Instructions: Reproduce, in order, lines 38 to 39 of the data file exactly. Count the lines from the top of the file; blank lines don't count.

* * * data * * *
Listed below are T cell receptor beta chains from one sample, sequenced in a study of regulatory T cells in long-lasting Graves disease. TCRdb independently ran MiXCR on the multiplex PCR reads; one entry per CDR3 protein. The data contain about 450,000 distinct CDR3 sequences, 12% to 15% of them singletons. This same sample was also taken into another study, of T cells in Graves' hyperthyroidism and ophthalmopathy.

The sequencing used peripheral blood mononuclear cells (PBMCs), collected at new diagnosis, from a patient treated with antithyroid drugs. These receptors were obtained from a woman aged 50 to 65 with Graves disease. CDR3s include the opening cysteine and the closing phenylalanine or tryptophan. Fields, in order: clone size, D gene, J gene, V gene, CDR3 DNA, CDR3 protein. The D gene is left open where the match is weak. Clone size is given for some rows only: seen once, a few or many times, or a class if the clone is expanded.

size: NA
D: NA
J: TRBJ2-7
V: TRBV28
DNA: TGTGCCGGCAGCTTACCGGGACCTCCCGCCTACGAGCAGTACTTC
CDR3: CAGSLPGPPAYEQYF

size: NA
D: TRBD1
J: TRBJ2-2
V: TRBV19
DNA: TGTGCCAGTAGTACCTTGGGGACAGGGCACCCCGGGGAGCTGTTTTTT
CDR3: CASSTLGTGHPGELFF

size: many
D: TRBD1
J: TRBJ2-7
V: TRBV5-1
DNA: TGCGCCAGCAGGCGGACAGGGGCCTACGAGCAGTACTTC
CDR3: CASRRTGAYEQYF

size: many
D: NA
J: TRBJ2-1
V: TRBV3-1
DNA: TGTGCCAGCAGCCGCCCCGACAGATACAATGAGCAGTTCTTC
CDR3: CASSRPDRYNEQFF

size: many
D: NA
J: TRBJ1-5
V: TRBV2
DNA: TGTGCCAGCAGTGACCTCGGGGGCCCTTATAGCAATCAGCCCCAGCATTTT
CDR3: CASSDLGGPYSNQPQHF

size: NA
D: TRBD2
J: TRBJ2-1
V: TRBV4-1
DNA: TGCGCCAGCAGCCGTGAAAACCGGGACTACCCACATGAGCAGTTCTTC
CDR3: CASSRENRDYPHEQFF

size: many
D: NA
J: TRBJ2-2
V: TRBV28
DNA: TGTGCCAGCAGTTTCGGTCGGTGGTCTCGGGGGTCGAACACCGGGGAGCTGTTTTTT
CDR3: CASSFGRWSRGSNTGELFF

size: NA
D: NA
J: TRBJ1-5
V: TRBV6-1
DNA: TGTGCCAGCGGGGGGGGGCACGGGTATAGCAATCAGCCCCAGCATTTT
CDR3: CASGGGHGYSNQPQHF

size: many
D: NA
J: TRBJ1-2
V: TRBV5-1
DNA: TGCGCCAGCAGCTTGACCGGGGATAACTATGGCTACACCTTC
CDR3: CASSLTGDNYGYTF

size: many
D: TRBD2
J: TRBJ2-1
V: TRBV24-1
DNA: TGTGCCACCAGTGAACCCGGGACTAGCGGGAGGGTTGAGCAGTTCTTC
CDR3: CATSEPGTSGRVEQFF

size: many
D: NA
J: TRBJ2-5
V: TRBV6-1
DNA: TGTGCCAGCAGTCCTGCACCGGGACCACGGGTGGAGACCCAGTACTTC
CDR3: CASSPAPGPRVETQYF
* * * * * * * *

CDR3: CASSRENRDYPHEQFF

size: many